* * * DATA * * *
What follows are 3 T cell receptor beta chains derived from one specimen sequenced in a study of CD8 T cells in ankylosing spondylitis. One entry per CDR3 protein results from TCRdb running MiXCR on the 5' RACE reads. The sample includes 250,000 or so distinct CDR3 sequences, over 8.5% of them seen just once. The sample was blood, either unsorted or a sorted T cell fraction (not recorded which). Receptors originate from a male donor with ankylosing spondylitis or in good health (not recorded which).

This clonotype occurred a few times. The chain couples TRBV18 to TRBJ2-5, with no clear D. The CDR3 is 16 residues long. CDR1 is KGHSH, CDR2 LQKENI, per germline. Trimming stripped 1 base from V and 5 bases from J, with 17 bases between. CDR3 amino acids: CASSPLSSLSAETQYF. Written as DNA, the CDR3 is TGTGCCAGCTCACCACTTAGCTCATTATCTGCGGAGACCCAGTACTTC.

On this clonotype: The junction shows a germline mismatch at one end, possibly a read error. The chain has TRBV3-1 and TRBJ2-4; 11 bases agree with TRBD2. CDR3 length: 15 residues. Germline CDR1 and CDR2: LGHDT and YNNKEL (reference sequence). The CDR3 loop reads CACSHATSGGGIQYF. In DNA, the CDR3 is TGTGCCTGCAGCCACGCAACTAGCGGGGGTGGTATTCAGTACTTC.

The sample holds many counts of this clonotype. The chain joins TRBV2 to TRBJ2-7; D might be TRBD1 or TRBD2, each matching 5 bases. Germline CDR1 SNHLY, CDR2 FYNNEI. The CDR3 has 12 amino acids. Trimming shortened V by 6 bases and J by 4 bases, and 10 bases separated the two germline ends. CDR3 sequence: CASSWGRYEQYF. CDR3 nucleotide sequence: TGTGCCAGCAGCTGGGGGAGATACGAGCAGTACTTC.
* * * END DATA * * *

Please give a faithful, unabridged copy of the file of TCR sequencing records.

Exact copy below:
What follows are 3 T cell receptor beta chains derived from one specimen sequenced in a study of CD8 T cells in ankylosing spondylitis. One entry per CDR3 protein results from TCRdb running MiXCR on the 5' RACE reads. The sample includes 250,000 or so distinct CDR3 sequences, over 8.5% of them seen just once. The sample was blood, either unsorted or a sorted T cell fraction (not recorded which). Receptors originate from a male donor with ankylosing spondylitis or in good health (not recorded which).

This clonotype occurred a few times. The chain couples TRBV18 to TRBJ2-5, with no clear D. The CDR3 is 16 residues long. CDR1 is KGHSH, CDR2 LQKENI, per germline. Trimming stripped 1 base from V and 5 bases from J, with 17 bases between. CDR3 amino acids: CASSPLSSLSAETQYF. Written as DNA, the CDR3 is TGTGCCAGCTCACCACTTAGCTCATTATCTGCGGAGACCCAGTACTTC.

On this clonotype: The junction shows a germline mismatch at one end, possibly a read error. The chain has TRBV3-1 and TRBJ2-4; 11 bases agree with TRBD2. CDR3 length: 15 residues. Germline CDR1 and CDR2: LGHDT and YNNKEL (reference sequence). The CDR3 loop reads CACSHATSGGGIQYF. In DNA, the CDR3 is TGTGCCTGCAGCCACGCAACTAGCGGGGGTGGTATTCAGTACTTC.

The sample holds many counts of this clonotype. The chain joins TRBV2 to TRBJ2-7; D might be TRBD1 or TRBD2, each matching 5 bases. Germline CDR1 SNHLY, CDR2 FYNNEI. The CDR3 has 12 amino acids. Trimming shortened V by 6 bases and J by 4 bases, and 10 bases separated the two germline ends. CDR3 sequence: CASSWGRYEQYF. CDR3 nucleotide sequence: TGTGCCAGCAGCTGGGGGAGATACGAGCAGTACTTC.